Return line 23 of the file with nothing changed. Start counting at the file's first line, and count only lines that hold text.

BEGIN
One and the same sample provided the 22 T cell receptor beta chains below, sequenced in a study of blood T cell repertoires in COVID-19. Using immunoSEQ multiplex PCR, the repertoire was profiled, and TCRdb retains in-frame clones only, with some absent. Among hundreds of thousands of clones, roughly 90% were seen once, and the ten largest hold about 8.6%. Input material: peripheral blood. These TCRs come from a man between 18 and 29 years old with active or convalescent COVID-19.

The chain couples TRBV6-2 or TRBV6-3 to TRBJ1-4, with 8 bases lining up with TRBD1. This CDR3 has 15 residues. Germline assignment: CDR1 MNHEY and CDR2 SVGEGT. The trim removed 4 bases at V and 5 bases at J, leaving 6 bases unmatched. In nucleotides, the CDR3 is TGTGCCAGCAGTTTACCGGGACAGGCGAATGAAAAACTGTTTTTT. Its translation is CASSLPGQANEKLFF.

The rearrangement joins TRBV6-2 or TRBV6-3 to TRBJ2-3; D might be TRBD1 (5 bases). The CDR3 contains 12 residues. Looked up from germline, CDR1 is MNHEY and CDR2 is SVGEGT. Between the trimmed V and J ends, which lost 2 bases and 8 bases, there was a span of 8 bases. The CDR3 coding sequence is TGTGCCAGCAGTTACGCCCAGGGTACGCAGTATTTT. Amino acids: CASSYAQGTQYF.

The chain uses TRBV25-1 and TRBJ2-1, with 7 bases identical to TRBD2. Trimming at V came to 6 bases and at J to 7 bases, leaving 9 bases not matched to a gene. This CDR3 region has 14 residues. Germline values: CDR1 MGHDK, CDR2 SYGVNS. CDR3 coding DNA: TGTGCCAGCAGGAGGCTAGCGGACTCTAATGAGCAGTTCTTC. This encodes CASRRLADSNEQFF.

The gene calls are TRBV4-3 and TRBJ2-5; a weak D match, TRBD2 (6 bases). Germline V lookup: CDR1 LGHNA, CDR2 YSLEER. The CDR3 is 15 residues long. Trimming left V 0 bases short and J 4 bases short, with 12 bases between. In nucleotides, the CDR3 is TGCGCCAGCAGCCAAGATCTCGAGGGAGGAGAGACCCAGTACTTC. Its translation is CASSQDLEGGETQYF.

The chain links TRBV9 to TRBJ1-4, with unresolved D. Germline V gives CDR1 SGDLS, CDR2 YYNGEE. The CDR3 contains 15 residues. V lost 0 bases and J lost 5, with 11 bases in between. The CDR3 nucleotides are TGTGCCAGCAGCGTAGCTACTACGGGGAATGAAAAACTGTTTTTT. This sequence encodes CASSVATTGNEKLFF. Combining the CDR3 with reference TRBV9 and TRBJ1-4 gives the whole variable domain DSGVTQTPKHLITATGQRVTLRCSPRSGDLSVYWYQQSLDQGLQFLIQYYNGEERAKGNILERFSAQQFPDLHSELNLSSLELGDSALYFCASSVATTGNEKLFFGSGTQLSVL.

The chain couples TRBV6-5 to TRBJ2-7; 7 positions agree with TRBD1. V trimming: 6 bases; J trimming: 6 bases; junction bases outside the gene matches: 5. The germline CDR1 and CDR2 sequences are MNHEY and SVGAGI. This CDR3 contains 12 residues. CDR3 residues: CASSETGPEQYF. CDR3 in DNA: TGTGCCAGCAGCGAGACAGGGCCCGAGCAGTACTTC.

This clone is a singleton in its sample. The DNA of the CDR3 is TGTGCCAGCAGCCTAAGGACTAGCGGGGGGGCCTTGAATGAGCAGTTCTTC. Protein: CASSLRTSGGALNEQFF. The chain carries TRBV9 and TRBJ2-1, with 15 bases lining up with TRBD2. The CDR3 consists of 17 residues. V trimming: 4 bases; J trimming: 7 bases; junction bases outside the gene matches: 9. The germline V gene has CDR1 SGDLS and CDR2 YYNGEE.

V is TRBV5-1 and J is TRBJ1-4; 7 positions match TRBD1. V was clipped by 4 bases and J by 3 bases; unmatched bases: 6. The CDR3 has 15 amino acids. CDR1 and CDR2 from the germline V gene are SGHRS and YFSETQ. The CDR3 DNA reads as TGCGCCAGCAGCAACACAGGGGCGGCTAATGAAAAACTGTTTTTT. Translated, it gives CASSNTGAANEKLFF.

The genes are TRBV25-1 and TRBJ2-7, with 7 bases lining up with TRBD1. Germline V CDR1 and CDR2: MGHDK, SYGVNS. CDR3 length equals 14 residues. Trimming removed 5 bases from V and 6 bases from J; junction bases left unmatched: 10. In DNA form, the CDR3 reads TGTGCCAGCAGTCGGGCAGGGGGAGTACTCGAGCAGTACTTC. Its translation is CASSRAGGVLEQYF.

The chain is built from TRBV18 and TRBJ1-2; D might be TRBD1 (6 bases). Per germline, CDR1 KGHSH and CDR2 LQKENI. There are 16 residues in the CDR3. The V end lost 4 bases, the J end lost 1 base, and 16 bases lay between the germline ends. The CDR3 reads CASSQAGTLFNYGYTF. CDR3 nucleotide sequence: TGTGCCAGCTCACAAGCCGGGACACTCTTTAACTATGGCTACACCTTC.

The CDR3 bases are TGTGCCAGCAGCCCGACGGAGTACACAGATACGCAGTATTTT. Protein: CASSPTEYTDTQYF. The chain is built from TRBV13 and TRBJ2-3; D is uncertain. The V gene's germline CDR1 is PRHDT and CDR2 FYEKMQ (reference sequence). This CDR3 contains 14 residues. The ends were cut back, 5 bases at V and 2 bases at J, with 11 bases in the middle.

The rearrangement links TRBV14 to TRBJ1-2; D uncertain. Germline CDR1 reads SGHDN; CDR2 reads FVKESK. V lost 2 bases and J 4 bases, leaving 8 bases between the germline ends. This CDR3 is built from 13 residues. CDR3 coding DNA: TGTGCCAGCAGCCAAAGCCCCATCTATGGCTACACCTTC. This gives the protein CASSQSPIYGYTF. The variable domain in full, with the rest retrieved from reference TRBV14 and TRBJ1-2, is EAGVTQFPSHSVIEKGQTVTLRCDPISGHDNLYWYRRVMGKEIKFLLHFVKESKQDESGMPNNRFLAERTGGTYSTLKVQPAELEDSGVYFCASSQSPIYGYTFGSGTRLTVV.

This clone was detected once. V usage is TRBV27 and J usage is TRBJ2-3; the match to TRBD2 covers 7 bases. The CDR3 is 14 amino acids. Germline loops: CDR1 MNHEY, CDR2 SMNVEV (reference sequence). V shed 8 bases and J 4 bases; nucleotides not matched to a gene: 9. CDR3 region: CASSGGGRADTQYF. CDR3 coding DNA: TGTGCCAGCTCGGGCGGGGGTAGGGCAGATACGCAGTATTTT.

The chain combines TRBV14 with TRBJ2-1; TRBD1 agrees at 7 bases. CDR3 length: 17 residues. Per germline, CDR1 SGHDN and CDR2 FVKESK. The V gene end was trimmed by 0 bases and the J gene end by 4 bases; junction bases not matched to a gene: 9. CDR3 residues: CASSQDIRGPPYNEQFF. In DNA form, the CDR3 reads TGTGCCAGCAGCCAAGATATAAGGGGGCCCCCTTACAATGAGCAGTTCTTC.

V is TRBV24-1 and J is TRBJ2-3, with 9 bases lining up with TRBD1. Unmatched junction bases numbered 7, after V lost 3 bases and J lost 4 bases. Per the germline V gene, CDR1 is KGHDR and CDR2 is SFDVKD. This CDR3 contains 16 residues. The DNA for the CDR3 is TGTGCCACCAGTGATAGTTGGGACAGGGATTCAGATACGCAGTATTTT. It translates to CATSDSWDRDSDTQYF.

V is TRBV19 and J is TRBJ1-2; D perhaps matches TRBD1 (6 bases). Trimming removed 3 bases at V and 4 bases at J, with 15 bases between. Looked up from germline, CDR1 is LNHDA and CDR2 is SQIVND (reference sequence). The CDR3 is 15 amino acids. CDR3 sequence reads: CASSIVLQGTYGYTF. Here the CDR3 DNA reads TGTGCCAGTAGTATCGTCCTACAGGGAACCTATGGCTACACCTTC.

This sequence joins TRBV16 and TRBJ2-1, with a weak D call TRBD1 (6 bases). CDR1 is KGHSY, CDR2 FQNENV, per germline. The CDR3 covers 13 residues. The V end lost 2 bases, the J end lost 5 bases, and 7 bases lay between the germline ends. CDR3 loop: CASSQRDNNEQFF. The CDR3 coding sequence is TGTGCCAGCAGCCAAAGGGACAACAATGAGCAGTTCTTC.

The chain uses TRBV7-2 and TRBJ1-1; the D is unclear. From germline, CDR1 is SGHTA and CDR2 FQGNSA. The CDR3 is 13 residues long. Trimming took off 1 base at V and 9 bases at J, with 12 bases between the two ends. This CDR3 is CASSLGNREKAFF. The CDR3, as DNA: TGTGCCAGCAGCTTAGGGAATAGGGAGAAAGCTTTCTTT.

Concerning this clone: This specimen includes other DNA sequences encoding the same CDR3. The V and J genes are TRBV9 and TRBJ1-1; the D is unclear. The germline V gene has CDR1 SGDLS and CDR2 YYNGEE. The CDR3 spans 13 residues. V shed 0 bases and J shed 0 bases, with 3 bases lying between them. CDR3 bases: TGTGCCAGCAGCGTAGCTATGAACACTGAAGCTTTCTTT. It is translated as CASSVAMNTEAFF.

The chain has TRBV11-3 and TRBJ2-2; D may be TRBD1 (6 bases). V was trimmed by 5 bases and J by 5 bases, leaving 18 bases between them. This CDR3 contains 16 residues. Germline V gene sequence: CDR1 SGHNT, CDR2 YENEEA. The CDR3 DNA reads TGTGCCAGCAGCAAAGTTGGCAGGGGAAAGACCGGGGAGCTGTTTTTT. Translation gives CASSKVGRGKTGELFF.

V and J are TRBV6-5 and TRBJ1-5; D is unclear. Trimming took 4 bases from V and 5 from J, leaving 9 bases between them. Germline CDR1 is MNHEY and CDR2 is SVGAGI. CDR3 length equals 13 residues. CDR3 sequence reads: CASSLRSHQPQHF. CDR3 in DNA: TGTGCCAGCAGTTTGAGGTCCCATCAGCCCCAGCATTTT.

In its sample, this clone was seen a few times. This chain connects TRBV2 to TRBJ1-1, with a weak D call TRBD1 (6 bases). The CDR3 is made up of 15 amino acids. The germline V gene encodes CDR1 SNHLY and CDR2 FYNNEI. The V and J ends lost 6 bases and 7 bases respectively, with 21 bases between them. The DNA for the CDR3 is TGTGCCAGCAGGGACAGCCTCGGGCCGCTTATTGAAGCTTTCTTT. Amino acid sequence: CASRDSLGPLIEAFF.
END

In its sample, this clone was seen a few times. This chain connects TRBV2 to TRBJ1-1, with a weak D call TRBD1 (6 bases). The CDR3 is made up of 15 amino acids. The germline V gene encodes CDR1 SNHLY and CDR2 FYNNEI. The V and J ends lost 6 bases and 7 bases respectively, with 21 bases between them. The DNA for the CDR3 is TGTGCCAGCAGGGACAGCCTCGGGCCGCTTATTGAAGCTTTCTTT. Amino acid sequence: CASRDSLGPLIEAFF.